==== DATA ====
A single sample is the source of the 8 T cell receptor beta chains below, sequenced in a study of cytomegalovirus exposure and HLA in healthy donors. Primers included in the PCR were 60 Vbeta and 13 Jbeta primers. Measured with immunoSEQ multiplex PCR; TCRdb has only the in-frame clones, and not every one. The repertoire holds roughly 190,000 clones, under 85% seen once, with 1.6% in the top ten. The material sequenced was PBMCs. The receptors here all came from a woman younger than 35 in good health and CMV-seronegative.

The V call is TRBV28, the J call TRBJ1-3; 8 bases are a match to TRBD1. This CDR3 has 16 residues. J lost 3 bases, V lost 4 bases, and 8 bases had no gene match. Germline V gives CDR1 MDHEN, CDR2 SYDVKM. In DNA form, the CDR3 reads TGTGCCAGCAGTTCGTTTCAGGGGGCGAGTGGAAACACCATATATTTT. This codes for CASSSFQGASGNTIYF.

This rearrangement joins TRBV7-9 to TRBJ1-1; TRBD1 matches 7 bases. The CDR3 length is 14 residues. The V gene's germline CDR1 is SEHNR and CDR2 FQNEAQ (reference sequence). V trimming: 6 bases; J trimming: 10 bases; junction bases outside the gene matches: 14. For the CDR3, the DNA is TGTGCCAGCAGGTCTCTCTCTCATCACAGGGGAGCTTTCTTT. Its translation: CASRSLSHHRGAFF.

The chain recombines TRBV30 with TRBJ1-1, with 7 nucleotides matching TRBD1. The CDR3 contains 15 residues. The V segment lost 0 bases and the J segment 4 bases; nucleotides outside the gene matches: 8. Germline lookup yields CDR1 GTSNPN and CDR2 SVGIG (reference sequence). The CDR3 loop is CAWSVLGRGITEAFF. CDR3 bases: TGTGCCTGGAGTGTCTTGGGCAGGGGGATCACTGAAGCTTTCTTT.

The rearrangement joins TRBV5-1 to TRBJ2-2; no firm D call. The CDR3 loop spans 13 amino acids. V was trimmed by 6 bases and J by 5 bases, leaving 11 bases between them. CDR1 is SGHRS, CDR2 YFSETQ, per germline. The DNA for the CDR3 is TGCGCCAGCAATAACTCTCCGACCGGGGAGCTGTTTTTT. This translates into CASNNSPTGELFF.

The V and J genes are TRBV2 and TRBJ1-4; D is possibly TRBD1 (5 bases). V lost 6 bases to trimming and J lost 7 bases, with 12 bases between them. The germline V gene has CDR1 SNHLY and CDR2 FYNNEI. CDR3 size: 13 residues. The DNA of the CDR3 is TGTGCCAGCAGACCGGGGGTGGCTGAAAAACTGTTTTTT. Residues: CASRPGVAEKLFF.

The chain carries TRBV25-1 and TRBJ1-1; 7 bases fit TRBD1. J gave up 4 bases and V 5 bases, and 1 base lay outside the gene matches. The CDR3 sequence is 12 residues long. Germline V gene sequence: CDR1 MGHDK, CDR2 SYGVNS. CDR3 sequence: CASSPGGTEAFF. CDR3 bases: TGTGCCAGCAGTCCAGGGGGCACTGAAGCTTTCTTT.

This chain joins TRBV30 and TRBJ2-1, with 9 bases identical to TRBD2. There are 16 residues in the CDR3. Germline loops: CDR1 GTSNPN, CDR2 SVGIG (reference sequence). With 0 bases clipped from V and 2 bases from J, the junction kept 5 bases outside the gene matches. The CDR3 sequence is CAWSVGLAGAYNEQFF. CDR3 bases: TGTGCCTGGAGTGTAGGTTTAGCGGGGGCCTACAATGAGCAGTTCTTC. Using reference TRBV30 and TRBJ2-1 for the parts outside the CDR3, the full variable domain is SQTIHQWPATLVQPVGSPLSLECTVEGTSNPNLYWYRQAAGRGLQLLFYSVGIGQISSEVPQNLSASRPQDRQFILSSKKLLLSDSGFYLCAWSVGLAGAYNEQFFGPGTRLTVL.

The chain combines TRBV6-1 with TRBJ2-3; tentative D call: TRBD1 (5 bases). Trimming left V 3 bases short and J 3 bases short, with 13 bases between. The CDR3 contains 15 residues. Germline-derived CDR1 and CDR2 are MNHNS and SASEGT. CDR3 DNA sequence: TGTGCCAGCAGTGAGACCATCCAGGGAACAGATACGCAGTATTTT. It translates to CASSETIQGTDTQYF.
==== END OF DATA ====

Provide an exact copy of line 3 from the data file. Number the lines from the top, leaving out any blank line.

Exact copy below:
This rearrangement joins TRBV7-9 to TRBJ1-1; TRBD1 matches 7 bases. The CDR3 length is 14 residues. The V gene's germline CDR1 is SEHNR and CDR2 FQNEAQ (reference sequence). V trimming: 6 bases; J trimming: 10 bases; junction bases outside the gene matches: 14. For the CDR3, the DNA is TGTGCCAGCAGGTCTCTCTCTCATCACAGGGGAGCTTTCTTT. Its translation: CASRSLSHHRGAFF.